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Donald Trump election subversion conspiracy case indefinitely paused by Georgia appeals court


A Georgia appeals court has ended the election subversion conspiracy case against Donald Trump and several of his co-defendants – a massive victory for the former president who seeks to push further legal issues into 2025 ‘he cannot defeat them completely.

The new order filed Wednesday by the Georgia Court of Appeals is the latest indication that a trial in Georgia’s statewide election subversion case will not take place before the 2024 presidential election. court said the case would be stayed until a panel of judges rules on the disqualification of Fulton County Prosecutor Fani Willis.

The appeals court is expected to rule on the disqualification issue by March 2025, although it could issue its decision sooner. Several sources familiar with the matter told CNN that the timeline remains very uncertain.

Fulton County Superior Judge Scott McAfee initially allowed proceedings to continue in his courtroom as the appeals court weighed an appeal of his decision to allow Willis to remain on the case.

A spokesperson for Willis’ office said he could not comment on the appeals court order at this point. The DA can ask the appeals court to expedite a decision in this case if it chooses.

The appeals court’s decision underscores Trump’s string of successes in his long-standing strategy of putting prosecutors on the defensive, attacking them in the public sphere and challenging them in court.

Trump and some of his co-defendants in the sprawling racketeering case attempted to have Willis disqualified from the case because of a romantic relationship she had with Nathan Wade, the special prosecutor she hired to help her manage the matter. The defendants argued that Willis benefited financially from her relationship with Wade, which defense attorneys said covered several vacations for the couple.

In March, after what amounted to a mini-trial in which lawyers for Trump and his co-defendants sought to prove their case against Willis and Wade, McAfee found that there was not enough evidence to firmly prove that Willis had benefited financially from this relationship.

Willis’ testimony in televised hearings has put his personal life in the spotlight, distracting discussion from the accusations against Trump and others in Georgia.

The judge ultimately ruled that Willis would be allowed to continue running the case if Wade resigned, which he later did.

Steve Sadow, Trump’s lead defense attorney in Georgia, said the decision was correct.

“The Georgia Court of Appeals has rightly stayed all proceedings against President Trump in the trial court pending its ruling on our interlocutory appeal which contends that the case should be dismissed and that the County Attorney Fulton Willis should be disqualified for her misconduct,” Sadow said in a statement. .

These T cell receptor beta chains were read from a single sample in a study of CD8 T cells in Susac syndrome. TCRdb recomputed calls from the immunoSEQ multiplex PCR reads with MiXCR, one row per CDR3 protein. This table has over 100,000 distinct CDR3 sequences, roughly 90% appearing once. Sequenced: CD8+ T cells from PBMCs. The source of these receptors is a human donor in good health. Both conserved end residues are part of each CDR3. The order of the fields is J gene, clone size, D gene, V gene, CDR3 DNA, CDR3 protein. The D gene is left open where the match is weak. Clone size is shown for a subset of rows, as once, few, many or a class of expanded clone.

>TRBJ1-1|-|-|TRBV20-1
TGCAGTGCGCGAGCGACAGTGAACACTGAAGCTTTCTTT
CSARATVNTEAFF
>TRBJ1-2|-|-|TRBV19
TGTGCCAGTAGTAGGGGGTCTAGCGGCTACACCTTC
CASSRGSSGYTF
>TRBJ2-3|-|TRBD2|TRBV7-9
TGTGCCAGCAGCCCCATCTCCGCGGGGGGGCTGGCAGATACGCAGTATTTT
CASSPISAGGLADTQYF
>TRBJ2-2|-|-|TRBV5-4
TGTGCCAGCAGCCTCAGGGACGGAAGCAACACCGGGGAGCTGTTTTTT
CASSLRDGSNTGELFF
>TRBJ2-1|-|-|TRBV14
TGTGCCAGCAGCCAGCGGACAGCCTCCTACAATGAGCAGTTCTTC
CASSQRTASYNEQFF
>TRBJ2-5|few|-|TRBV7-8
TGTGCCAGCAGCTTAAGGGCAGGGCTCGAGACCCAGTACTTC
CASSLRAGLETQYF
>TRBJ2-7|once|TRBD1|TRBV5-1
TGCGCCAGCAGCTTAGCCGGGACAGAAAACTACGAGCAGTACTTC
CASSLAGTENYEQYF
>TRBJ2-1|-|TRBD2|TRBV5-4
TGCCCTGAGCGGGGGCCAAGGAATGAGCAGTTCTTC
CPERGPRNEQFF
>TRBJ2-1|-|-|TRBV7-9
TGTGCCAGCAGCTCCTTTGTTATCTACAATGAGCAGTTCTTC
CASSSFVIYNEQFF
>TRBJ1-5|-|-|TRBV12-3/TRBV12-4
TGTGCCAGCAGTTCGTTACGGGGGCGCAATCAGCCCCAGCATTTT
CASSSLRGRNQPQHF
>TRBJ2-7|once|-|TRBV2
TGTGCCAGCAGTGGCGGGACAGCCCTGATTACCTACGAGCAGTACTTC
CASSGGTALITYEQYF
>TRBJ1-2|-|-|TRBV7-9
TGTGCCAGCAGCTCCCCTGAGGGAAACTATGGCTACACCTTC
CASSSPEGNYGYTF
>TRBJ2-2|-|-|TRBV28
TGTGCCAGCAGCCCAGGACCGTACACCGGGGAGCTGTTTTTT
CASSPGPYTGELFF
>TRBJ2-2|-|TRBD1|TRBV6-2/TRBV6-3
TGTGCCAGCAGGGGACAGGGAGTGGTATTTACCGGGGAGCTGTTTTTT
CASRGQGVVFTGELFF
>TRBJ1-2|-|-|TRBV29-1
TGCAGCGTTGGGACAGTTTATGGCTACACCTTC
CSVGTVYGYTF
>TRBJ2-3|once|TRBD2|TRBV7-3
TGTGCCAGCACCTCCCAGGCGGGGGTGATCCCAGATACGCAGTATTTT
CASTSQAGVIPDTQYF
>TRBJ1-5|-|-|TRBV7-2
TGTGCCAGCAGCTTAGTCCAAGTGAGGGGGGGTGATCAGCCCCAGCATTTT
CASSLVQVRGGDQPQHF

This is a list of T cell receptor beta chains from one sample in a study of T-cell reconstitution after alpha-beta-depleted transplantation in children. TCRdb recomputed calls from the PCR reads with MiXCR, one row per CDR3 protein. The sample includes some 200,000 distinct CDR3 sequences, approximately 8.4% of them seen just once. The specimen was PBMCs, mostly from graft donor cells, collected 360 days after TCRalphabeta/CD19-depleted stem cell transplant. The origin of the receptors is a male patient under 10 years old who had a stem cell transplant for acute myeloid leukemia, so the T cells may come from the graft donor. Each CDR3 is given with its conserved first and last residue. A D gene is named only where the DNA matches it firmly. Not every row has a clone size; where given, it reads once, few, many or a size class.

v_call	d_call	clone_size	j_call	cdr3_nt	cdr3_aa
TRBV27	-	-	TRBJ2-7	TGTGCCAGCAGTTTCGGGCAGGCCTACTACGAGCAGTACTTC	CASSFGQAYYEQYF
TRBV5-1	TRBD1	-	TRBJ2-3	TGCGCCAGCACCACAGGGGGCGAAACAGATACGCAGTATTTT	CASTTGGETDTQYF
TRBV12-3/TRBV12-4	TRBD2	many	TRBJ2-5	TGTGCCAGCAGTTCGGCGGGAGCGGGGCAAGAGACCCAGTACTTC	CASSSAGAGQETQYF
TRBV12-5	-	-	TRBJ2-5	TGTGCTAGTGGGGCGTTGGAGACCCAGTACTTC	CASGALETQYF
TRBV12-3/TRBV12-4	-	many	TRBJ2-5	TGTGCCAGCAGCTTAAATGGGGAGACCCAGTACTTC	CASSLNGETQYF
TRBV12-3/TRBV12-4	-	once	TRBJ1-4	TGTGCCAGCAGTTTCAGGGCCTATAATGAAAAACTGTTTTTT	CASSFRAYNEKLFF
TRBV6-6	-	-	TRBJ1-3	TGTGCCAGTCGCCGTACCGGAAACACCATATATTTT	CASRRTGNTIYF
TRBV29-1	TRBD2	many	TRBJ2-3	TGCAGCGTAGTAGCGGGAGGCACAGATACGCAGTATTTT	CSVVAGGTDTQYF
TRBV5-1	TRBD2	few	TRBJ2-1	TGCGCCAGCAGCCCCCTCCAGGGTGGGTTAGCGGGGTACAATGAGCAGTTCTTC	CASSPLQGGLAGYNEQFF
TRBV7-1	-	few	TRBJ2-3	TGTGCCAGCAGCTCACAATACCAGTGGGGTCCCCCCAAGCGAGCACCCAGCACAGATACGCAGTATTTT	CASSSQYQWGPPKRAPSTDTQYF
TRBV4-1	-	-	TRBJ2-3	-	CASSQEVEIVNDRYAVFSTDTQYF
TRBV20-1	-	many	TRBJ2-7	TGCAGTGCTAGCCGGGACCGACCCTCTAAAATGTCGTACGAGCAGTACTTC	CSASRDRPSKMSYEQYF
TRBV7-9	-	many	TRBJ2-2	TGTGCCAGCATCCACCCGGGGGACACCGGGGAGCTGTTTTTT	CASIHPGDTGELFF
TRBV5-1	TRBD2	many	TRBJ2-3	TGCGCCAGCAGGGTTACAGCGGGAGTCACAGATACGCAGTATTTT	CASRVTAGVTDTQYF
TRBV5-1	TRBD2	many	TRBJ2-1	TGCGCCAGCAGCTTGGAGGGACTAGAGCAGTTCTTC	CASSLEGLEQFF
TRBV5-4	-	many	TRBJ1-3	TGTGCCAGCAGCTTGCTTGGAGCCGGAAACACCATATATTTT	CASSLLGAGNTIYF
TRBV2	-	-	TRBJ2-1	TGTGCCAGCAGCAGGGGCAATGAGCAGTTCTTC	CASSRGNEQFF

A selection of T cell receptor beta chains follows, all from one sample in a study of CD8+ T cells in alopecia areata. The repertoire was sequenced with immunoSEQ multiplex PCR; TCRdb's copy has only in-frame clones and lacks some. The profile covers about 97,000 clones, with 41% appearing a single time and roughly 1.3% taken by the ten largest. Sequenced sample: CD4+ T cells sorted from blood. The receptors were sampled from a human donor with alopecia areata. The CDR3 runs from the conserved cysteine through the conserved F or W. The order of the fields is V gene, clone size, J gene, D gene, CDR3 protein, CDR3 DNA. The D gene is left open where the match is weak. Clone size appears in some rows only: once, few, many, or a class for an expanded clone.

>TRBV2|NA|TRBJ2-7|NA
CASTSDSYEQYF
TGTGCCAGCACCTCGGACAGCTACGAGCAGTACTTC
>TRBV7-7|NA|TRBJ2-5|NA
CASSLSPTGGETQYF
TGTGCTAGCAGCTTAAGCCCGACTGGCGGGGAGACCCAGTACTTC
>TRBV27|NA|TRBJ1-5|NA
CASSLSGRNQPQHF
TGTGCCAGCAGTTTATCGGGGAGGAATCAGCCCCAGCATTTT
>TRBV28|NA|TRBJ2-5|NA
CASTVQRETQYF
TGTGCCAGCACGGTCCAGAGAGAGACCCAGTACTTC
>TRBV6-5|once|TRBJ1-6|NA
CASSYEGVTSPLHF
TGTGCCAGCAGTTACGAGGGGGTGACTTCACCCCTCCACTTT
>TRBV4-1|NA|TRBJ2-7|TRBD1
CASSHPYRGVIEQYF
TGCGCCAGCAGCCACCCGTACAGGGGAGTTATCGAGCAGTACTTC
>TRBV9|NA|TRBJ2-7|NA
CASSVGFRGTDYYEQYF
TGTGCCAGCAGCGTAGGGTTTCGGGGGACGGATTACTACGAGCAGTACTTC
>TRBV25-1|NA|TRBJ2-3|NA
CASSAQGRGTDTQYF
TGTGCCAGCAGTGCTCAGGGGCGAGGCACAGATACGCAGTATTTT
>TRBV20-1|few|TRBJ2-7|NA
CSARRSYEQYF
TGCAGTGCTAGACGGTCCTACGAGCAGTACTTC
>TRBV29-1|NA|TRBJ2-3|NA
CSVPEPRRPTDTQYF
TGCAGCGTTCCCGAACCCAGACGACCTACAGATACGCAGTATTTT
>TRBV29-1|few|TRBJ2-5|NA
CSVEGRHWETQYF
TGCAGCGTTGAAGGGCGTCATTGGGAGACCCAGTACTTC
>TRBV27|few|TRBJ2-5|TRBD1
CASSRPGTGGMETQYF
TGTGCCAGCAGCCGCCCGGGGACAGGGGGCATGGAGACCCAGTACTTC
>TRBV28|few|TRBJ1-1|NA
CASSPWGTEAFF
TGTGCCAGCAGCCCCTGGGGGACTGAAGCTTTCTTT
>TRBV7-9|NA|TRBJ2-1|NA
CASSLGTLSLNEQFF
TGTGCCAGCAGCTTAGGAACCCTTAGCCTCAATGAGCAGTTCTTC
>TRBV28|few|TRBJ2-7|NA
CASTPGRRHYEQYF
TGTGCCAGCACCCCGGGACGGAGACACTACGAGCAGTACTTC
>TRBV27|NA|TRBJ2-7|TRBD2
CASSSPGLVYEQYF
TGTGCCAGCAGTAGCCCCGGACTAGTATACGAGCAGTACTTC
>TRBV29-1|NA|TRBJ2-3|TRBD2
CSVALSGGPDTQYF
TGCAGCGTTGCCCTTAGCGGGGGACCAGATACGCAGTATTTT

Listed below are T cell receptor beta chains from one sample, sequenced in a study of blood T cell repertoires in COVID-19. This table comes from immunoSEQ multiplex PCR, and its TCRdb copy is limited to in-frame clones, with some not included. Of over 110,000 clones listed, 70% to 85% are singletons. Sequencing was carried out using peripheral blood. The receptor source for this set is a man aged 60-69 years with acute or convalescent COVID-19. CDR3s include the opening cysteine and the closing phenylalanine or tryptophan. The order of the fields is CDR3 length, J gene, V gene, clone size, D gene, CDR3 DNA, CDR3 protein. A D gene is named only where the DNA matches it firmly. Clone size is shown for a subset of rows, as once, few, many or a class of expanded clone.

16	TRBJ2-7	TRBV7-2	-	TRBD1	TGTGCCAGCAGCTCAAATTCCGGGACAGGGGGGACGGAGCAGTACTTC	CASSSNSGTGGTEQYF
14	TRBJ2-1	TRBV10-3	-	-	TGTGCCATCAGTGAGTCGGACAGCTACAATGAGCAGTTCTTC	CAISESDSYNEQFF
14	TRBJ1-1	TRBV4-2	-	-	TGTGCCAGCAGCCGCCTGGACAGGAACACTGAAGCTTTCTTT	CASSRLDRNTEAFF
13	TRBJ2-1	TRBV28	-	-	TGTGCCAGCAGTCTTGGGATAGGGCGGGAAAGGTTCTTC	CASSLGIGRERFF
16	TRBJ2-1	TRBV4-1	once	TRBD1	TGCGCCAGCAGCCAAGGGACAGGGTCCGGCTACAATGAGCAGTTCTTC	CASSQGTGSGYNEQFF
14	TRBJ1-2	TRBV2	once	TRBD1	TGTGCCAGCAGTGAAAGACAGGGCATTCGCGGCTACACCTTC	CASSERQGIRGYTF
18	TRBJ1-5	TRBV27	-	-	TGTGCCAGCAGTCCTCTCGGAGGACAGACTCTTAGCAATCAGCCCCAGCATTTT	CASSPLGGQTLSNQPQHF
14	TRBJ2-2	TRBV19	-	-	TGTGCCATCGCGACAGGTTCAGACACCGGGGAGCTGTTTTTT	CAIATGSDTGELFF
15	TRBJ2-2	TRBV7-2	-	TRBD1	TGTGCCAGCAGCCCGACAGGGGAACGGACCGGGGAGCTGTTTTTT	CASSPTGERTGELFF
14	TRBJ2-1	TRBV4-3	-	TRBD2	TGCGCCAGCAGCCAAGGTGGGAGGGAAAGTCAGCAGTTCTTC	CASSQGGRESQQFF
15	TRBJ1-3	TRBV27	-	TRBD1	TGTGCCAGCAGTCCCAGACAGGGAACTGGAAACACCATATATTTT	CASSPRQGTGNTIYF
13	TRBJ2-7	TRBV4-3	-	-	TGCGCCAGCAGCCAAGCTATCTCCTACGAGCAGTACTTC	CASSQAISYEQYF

Speaking briefly to reporters Wednesday evening, Trump was asked if he had lost confidence in his legal team after the guilty verdict in his secret criminal trial in New York. “No, it’s a rigged system and it’s actually a terrible system,” Trump said.

“I think we’re doing really well. A great event happened in Georgia today,” the former president said.

Meanwhile, in Trump’s classified documents case in Florida, the federal judge overseeing those proceedings has shown a propensity to devote much of his court time to Trump’s demands to question investigators and authority of his prosecutors.

That judge, Aileen Cannon, indicated Wednesday that she still appeared willing to hold a hearing in which Trump could attempt to swear in federal investigators so his lawyers could question them, and said she would spend a day and half this month to hear arguments about the legality of his prosecutor.

As with the Georgia case, the Florida documents case does not have a trial date set.

This story has been updated with additional details.

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Gn usa

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With a penchant for words, jack began writing at an early age. As editor-in-chief of his high school newspaper, he honed his skills telling impactful stories. Smith went on to study journalism at Columbia University, where he graduated top of his class. After interning at the New York Times, jack landed a role as a news writer. Over the past decade, he has covered major events like presidential elections and natural disasters. His ability to craft compelling narratives that capture the human experience has earned him acclaim. Though writing is his passion, jack also enjoys hiking, cooking and reading historical fiction in his free time. With an eye for detail and knack for storytelling, he continues making his mark at the forefront of journalism.
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